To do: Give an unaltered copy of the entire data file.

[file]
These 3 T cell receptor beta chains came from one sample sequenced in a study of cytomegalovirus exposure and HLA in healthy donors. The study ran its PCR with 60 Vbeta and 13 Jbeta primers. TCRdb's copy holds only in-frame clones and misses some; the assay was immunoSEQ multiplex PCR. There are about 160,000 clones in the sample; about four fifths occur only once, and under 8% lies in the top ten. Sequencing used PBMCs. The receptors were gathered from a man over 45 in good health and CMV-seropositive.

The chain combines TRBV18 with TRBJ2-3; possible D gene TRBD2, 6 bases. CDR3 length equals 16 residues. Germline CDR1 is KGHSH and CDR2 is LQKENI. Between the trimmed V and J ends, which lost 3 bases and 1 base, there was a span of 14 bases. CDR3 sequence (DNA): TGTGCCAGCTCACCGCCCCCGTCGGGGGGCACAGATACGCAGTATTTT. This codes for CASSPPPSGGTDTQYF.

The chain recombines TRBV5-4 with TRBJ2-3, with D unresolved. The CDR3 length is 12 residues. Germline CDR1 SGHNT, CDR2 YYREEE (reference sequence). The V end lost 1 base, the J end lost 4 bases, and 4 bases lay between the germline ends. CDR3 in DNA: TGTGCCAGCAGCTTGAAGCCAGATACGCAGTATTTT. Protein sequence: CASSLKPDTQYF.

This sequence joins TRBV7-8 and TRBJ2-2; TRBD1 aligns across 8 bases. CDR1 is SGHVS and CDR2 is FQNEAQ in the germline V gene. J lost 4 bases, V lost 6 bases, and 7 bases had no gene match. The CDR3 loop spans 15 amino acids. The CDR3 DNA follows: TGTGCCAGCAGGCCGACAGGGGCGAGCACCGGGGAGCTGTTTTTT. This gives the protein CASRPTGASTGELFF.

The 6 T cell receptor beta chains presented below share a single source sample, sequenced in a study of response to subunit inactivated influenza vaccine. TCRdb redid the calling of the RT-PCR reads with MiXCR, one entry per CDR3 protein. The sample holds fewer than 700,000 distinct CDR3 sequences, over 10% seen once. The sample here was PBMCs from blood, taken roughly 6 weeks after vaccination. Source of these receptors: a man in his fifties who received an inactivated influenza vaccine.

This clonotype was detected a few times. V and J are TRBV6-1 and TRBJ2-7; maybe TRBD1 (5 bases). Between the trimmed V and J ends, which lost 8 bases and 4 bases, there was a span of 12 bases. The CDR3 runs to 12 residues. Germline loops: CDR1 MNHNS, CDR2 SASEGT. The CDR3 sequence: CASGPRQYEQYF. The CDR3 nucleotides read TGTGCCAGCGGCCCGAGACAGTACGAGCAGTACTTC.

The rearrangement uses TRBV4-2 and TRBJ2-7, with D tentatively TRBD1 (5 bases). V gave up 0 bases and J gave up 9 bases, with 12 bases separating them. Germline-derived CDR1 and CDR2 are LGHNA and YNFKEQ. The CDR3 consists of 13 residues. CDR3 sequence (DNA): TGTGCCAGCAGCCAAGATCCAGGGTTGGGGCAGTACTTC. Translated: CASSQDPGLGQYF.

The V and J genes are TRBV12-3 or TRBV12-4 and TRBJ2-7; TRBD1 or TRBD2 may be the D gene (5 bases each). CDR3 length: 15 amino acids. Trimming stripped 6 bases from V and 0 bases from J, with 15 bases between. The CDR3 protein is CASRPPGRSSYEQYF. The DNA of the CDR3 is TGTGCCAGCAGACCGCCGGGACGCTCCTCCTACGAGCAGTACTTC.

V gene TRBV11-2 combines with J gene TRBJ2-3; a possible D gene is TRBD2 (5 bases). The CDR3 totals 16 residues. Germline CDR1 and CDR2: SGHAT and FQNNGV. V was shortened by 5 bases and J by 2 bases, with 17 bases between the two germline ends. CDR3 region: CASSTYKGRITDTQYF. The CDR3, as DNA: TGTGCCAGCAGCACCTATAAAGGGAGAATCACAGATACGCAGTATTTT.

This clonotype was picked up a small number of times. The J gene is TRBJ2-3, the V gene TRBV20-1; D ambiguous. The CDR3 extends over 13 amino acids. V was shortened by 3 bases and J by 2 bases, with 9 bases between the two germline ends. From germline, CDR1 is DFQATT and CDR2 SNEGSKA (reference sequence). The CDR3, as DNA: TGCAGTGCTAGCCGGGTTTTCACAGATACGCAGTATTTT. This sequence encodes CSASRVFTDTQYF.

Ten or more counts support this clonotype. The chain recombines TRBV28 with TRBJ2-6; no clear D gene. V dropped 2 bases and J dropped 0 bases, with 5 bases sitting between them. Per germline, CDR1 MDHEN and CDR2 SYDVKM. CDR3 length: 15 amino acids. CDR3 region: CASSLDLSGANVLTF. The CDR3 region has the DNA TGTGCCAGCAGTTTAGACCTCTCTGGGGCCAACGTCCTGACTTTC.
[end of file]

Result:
These 3 T cell receptor beta chains came from one sample sequenced in a study of cytomegalovirus exposure and HLA in healthy donors. The study ran its PCR with 60 Vbeta and 13 Jbeta primers. TCRdb's copy holds only in-frame clones and misses some; the assay was immunoSEQ multiplex PCR. There are about 160,000 clones in the sample; about four fifths occur only once, and under 8% lies in the top ten. Sequencing used PBMCs. The receptors were gathered from a man over 45 in good health and CMV-seropositive.

The chain combines TRBV18 with TRBJ2-3; possible D gene TRBD2, 6 bases. CDR3 length equals 16 residues. Germline CDR1 is KGHSH and CDR2 is LQKENI. Between the trimmed V and J ends, which lost 3 bases and 1 base, there was a span of 14 bases. CDR3 sequence (DNA): TGTGCCAGCTCACCGCCCCCGTCGGGGGGCACAGATACGCAGTATTTT. This codes for CASSPPPSGGTDTQYF.

The chain recombines TRBV5-4 with TRBJ2-3, with D unresolved. The CDR3 length is 12 residues. Germline CDR1 SGHNT, CDR2 YYREEE (reference sequence). The V end lost 1 base, the J end lost 4 bases, and 4 bases lay between the germline ends. CDR3 in DNA: TGTGCCAGCAGCTTGAAGCCAGATACGCAGTATTTT. Protein sequence: CASSLKPDTQYF.

This sequence joins TRBV7-8 and TRBJ2-2; TRBD1 aligns across 8 bases. CDR1 is SGHVS and CDR2 is FQNEAQ in the germline V gene. J lost 4 bases, V lost 6 bases, and 7 bases had no gene match. The CDR3 loop spans 15 amino acids. The CDR3 DNA follows: TGTGCCAGCAGGCCGACAGGGGCGAGCACCGGGGAGCTGTTTTTT. This gives the protein CASRPTGASTGELFF.

The 6 T cell receptor beta chains presented below share a single source sample, sequenced in a study of response to subunit inactivated influenza vaccine. TCRdb redid the calling of the RT-PCR reads with MiXCR, one entry per CDR3 protein. The sample holds fewer than 700,000 distinct CDR3 sequences, over 10% seen once. The sample here was PBMCs from blood, taken roughly 6 weeks after vaccination. Source of these receptors: a man in his fifties who received an inactivated influenza vaccine.

This clonotype was detected a few times. V and J are TRBV6-1 and TRBJ2-7; maybe TRBD1 (5 bases). Between the trimmed V and J ends, which lost 8 bases and 4 bases, there was a span of 12 bases. The CDR3 runs to 12 residues. Germline loops: CDR1 MNHNS, CDR2 SASEGT. The CDR3 sequence: CASGPRQYEQYF. The CDR3 nucleotides read TGTGCCAGCGGCCCGAGACAGTACGAGCAGTACTTC.

The rearrangement uses TRBV4-2 and TRBJ2-7, with D tentatively TRBD1 (5 bases). V gave up 0 bases and J gave up 9 bases, with 12 bases separating them. Germline-derived CDR1 and CDR2 are LGHNA and YNFKEQ. The CDR3 consists of 13 residues. CDR3 sequence (DNA): TGTGCCAGCAGCCAAGATCCAGGGTTGGGGCAGTACTTC. Translated: CASSQDPGLGQYF.

The V and J genes are TRBV12-3 or TRBV12-4 and TRBJ2-7; TRBD1 or TRBD2 may be the D gene (5 bases each). CDR3 length: 15 amino acids. Trimming stripped 6 bases from V and 0 bases from J, with 15 bases between. The CDR3 protein is CASRPPGRSSYEQYF. The DNA of the CDR3 is TGTGCCAGCAGACCGCCGGGACGCTCCTCCTACGAGCAGTACTTC.

V gene TRBV11-2 combines with J gene TRBJ2-3; a possible D gene is TRBD2 (5 bases). The CDR3 totals 16 residues. Germline CDR1 and CDR2: SGHAT and FQNNGV. V was shortened by 5 bases and J by 2 bases, with 17 bases between the two germline ends. CDR3 region: CASSTYKGRITDTQYF. The CDR3, as DNA: TGTGCCAGCAGCACCTATAAAGGGAGAATCACAGATACGCAGTATTTT.

This clonotype was picked up a small number of times. The J gene is TRBJ2-3, the V gene TRBV20-1; D ambiguous. The CDR3 extends over 13 amino acids. V was shortened by 3 bases and J by 2 bases, with 9 bases between the two germline ends. From germline, CDR1 is DFQATT and CDR2 SNEGSKA (reference sequence). The CDR3, as DNA: TGCAGTGCTAGCCGGGTTTTCACAGATACGCAGTATTTT. This sequence encodes CSASRVFTDTQYF.

Ten or more counts support this clonotype. The chain recombines TRBV28 with TRBJ2-6; no clear D gene. V dropped 2 bases and J dropped 0 bases, with 5 bases sitting between them. Per germline, CDR1 MDHEN and CDR2 SYDVKM. CDR3 length: 15 amino acids. CDR3 region: CASSLDLSGANVLTF. The CDR3 region has the DNA TGTGCCAGCAGTTTAGACCTCTCTGGGGCCAACGTCCTGACTTTC.